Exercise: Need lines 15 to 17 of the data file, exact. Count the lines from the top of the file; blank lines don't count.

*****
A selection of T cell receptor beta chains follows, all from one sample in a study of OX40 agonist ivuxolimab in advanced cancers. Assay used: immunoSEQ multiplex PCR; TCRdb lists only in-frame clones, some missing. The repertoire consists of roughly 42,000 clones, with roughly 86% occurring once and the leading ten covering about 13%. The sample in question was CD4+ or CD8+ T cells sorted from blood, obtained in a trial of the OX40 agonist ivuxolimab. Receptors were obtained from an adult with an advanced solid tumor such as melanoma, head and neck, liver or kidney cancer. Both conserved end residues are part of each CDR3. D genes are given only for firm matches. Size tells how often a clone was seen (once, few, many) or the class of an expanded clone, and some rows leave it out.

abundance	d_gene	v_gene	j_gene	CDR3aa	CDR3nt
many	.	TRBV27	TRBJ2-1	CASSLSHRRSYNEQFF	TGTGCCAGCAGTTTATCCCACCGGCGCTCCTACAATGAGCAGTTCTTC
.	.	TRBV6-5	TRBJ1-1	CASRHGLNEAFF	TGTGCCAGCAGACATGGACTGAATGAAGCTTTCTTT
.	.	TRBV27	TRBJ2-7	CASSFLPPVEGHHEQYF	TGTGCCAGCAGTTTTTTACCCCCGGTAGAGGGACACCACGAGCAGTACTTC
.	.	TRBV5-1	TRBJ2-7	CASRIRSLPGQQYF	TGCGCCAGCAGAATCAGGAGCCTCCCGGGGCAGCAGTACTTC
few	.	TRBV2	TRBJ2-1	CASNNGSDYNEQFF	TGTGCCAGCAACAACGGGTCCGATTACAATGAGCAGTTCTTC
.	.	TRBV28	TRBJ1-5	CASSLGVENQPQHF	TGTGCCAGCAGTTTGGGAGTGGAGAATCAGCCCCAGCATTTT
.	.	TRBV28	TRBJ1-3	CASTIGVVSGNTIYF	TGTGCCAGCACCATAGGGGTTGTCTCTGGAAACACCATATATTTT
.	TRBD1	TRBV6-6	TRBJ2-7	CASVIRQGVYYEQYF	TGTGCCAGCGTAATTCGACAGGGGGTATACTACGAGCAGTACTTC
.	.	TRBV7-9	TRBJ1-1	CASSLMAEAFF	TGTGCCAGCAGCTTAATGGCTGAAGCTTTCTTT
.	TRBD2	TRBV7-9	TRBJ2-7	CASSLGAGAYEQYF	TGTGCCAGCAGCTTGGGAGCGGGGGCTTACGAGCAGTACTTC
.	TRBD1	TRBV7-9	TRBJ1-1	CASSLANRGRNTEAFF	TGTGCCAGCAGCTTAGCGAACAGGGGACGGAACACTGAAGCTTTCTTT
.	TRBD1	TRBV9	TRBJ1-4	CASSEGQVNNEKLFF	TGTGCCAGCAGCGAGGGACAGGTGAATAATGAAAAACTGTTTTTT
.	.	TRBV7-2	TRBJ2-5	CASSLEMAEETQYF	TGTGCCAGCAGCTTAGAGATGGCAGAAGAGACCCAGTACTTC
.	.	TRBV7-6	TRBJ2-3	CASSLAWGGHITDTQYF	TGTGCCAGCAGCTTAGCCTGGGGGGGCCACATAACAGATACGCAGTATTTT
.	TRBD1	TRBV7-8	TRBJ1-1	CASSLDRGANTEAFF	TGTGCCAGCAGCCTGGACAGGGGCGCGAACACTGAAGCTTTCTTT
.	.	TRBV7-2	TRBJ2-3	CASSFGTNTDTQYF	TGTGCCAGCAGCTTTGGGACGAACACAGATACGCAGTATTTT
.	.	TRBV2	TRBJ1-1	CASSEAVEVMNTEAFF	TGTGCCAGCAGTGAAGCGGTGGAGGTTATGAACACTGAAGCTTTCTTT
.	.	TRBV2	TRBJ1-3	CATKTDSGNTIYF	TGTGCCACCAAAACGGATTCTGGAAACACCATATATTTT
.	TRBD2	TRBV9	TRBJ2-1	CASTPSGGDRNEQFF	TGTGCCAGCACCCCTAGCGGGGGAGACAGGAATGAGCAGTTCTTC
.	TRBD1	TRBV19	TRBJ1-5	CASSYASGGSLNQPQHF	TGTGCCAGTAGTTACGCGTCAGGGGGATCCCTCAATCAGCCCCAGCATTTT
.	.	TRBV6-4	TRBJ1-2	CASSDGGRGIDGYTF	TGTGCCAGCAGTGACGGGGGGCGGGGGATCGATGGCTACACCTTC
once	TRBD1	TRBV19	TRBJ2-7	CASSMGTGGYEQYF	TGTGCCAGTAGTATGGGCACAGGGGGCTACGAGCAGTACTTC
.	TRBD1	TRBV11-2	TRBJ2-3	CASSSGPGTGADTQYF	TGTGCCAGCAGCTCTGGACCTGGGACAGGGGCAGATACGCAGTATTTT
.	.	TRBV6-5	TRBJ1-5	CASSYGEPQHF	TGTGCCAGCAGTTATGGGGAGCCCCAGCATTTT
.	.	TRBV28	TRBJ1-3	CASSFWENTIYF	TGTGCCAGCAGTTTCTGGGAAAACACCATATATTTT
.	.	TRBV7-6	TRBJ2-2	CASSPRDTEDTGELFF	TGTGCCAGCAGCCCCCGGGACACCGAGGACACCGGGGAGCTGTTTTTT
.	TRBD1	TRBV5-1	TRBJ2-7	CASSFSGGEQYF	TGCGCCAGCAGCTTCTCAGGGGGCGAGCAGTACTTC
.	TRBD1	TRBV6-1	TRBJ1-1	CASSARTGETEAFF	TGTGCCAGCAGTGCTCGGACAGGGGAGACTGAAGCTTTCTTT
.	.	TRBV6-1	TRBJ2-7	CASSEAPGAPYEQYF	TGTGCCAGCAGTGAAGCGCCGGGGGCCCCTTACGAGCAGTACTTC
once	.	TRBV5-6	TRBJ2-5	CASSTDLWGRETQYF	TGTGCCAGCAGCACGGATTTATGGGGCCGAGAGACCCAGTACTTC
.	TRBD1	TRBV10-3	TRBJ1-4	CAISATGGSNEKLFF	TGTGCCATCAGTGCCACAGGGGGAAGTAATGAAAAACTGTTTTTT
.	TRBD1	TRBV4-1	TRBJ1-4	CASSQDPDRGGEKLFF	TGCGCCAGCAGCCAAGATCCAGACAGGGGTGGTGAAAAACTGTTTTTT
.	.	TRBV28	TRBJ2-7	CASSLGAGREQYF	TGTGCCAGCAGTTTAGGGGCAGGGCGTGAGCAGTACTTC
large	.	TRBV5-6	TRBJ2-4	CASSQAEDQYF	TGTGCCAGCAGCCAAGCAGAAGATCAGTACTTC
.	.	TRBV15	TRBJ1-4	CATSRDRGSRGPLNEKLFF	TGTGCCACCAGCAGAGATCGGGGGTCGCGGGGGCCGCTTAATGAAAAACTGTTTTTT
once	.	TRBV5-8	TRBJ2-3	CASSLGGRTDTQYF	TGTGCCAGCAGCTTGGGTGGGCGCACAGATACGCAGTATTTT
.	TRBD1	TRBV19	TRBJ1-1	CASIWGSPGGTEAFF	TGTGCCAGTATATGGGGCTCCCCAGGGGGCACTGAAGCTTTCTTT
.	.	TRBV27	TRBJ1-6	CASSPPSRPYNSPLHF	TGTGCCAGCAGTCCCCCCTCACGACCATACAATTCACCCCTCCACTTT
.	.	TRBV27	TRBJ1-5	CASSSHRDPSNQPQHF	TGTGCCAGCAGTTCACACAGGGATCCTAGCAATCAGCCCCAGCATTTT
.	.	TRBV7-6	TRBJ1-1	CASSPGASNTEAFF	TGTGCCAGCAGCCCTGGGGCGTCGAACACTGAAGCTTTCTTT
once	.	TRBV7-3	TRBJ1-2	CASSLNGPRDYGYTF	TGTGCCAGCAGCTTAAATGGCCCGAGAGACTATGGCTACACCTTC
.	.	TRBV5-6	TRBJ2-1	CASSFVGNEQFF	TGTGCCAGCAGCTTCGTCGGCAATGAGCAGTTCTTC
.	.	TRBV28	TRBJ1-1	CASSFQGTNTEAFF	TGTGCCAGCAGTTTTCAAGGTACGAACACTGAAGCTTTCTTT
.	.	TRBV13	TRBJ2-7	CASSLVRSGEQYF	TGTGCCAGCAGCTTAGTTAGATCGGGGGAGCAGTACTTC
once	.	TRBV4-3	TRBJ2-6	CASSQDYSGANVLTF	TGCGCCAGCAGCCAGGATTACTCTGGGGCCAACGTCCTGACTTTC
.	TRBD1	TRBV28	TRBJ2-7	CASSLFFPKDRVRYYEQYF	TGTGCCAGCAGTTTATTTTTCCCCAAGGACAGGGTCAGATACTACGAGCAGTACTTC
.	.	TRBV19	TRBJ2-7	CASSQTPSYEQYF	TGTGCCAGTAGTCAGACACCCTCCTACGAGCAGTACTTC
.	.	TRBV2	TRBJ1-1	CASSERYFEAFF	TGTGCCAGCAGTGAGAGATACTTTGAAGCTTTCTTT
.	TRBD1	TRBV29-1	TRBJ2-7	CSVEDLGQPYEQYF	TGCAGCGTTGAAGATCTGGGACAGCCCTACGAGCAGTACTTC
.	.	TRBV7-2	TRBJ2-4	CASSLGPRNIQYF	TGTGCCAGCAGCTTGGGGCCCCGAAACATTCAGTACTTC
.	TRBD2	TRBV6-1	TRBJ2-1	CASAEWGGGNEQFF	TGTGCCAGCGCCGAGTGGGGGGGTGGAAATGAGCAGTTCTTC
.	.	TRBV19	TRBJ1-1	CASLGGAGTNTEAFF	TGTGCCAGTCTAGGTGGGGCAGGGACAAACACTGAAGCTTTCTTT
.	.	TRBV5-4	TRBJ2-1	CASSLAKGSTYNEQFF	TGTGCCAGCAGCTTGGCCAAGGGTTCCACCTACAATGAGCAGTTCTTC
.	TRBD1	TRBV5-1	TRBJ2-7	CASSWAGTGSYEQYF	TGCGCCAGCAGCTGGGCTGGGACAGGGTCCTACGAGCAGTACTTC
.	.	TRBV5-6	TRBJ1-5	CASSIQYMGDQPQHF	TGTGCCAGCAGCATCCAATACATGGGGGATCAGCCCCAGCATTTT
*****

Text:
.	.	TRBV7-2	TRBJ2-5	CASSLEMAEETQYF	TGTGCCAGCAGCTTAGAGATGGCAGAAGAGACCCAGTACTTC
.	.	TRBV7-6	TRBJ2-3	CASSLAWGGHITDTQYF	TGTGCCAGCAGCTTAGCCTGGGGGGGCCACATAACAGATACGCAGTATTTT
.	TRBD1	TRBV7-8	TRBJ1-1	CASSLDRGANTEAFF	TGTGCCAGCAGCCTGGACAGGGGCGCGAACACTGAAGCTTTCTTT